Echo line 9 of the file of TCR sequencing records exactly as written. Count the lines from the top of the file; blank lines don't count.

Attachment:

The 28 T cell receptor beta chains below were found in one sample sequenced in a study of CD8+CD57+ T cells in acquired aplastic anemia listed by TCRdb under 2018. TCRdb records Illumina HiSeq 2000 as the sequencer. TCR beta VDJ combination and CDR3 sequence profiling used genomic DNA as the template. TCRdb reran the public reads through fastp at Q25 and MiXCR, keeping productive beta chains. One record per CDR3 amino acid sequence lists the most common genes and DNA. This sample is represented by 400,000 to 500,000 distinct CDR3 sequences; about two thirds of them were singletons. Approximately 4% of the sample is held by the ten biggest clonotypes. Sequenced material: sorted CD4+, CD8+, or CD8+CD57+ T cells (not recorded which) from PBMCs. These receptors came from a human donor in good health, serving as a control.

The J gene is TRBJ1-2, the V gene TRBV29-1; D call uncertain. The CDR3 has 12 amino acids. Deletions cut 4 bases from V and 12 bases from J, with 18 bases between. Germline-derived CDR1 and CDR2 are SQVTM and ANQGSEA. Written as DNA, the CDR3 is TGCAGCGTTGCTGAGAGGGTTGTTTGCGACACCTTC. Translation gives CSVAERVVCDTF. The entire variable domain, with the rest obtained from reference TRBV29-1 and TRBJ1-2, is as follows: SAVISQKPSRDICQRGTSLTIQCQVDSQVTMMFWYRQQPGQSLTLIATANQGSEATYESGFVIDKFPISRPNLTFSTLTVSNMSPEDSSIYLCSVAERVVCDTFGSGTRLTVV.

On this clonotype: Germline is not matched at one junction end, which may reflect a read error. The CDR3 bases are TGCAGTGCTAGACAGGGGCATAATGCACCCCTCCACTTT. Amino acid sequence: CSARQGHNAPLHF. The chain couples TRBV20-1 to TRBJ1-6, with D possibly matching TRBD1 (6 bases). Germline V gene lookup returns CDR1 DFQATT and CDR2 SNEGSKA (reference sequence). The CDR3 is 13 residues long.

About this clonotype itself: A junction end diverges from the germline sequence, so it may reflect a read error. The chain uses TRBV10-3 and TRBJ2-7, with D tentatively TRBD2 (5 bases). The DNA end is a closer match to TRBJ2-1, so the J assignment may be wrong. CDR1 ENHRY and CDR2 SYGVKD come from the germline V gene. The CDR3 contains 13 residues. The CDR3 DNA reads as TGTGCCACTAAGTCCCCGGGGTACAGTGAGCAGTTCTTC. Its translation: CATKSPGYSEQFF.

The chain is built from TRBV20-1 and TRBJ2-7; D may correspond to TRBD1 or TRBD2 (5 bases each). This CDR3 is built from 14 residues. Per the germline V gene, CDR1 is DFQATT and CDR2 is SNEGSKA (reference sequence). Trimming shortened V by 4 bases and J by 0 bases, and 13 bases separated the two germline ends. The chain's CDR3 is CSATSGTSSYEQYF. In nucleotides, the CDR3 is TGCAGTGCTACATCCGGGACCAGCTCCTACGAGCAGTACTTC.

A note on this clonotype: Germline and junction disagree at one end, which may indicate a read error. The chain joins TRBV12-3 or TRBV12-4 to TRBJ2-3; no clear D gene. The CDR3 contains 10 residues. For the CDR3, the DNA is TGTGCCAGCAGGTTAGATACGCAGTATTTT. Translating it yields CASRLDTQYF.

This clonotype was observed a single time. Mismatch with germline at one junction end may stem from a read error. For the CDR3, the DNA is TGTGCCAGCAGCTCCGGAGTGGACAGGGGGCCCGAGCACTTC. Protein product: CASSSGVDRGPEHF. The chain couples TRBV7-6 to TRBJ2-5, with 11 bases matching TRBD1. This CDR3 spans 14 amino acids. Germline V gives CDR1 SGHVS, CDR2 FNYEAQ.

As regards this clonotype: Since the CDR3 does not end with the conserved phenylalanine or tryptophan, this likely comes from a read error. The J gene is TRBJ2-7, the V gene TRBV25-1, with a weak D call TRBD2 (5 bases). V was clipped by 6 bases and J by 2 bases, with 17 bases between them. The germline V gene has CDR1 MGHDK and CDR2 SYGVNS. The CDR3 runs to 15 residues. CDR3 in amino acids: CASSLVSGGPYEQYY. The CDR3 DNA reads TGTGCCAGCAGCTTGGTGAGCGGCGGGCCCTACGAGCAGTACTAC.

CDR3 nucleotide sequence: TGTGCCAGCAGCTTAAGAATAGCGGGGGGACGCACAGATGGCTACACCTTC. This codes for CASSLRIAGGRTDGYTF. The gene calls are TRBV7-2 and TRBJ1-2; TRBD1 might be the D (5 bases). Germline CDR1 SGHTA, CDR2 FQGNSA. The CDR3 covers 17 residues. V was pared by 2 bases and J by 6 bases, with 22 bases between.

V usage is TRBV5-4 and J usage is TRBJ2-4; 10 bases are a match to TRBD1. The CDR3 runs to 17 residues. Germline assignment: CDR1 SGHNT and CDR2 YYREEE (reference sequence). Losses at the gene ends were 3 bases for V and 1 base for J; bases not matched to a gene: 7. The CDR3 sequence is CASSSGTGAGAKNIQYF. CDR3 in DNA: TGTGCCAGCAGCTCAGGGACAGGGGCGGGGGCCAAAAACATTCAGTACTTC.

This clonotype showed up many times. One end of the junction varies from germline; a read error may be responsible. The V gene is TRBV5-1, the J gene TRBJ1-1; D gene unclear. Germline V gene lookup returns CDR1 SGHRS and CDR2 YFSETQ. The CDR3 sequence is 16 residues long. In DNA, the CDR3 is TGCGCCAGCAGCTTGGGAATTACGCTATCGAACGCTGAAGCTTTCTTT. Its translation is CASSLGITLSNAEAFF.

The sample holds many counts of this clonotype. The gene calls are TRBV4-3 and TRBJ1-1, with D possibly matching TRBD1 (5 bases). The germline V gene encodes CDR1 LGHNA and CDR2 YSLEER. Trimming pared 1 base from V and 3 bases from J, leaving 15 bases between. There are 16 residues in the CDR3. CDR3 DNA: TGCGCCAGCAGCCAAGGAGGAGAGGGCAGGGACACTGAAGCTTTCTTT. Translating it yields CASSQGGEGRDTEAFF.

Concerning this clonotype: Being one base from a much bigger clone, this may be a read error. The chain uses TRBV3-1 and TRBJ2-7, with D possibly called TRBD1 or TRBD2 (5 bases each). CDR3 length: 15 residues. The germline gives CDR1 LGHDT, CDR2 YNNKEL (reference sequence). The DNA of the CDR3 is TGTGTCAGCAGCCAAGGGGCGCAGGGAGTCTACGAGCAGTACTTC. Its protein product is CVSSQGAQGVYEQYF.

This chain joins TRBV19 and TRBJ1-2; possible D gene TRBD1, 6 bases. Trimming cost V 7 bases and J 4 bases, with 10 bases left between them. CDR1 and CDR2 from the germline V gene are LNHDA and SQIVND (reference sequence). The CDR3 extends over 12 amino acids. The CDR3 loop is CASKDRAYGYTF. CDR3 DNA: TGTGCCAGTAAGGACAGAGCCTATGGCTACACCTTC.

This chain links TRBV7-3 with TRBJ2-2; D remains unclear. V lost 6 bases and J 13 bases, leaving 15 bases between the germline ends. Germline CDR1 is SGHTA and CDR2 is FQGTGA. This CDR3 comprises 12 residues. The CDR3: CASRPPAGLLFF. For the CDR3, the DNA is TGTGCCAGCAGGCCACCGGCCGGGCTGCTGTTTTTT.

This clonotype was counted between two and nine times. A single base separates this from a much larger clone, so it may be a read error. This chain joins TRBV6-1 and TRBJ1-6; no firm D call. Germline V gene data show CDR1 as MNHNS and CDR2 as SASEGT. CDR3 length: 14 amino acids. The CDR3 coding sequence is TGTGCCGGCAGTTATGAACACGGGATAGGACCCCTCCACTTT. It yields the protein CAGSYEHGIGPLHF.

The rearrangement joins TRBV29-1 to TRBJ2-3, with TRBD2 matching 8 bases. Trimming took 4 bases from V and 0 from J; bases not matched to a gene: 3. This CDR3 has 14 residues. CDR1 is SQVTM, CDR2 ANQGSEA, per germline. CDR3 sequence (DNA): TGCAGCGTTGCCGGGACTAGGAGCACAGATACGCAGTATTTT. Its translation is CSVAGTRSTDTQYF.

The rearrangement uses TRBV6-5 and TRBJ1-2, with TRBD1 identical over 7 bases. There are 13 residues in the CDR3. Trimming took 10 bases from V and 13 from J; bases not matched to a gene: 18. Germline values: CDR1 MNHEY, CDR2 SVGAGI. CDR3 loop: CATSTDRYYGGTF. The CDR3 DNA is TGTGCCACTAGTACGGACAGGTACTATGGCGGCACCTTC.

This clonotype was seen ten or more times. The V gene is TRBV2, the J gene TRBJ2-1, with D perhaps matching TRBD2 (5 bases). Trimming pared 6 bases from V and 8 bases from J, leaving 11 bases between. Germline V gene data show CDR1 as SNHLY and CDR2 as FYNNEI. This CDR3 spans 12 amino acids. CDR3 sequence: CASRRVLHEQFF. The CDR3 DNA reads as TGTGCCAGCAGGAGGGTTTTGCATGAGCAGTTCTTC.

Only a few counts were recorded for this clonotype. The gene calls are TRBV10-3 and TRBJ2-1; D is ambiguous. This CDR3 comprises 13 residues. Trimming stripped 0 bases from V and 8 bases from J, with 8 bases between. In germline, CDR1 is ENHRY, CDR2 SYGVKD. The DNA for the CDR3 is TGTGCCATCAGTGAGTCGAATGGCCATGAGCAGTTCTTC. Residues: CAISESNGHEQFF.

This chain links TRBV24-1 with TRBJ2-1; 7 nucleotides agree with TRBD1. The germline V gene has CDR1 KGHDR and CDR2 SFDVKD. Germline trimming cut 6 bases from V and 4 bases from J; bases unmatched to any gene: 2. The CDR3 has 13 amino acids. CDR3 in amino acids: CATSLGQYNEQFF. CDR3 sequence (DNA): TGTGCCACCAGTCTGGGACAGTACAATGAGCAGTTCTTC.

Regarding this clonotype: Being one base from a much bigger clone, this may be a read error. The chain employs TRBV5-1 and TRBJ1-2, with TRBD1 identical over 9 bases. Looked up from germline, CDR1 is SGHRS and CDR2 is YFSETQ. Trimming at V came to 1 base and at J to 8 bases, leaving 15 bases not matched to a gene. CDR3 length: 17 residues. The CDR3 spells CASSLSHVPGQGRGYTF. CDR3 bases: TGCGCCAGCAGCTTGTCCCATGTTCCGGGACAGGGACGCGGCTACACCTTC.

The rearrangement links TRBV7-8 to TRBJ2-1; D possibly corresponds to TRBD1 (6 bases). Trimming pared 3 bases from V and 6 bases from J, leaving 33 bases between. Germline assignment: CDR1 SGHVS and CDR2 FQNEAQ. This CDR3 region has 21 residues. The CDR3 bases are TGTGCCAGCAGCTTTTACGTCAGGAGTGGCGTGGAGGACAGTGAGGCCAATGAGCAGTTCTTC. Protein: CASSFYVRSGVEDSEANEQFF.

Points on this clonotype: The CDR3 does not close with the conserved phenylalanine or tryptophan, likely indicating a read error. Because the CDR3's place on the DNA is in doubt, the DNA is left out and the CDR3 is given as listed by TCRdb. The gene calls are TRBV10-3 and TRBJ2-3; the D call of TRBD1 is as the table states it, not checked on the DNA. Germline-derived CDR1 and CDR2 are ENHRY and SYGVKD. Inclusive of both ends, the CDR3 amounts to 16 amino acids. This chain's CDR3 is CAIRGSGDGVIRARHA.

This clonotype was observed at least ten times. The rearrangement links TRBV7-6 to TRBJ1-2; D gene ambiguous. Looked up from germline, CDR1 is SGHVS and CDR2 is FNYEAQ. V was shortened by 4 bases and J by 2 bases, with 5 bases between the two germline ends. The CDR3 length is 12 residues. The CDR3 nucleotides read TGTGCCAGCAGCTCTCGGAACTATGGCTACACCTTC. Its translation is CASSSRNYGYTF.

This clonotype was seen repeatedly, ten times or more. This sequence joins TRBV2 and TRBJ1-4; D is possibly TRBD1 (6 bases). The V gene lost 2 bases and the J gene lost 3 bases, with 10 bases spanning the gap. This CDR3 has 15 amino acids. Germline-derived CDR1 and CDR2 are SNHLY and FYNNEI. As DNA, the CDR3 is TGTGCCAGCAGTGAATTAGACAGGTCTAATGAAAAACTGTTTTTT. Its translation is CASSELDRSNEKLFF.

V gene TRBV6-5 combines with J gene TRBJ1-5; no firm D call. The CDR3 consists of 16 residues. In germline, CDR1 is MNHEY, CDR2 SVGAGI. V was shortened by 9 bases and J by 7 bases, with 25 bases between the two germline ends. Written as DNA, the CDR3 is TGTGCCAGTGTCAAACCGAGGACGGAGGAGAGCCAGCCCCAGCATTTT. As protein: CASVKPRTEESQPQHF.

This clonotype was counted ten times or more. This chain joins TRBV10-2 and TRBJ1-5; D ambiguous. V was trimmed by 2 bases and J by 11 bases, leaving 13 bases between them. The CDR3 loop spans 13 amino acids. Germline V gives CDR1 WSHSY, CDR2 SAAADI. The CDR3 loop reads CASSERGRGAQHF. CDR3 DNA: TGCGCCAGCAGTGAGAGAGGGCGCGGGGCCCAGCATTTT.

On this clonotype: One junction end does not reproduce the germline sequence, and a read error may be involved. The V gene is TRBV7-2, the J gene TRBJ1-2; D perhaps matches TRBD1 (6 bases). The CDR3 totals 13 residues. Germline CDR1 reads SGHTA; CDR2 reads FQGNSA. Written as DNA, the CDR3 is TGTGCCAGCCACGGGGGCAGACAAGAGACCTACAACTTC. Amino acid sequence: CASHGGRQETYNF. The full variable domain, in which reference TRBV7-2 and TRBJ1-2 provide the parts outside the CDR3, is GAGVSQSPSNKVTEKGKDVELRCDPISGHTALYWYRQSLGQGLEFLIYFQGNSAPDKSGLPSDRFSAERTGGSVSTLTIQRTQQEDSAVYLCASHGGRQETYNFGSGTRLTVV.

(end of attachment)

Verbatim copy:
CDR3 nucleotide sequence: TGTGCCAGCAGCTTAAGAATAGCGGGGGGACGCACAGATGGCTACACCTTC. This codes for CASSLRIAGGRTDGYTF. The gene calls are TRBV7-2 and TRBJ1-2; TRBD1 might be the D (5 bases). Germline CDR1 SGHTA, CDR2 FQGNSA. The CDR3 covers 17 residues. V was pared by 2 bases and J by 6 bases, with 22 bases between.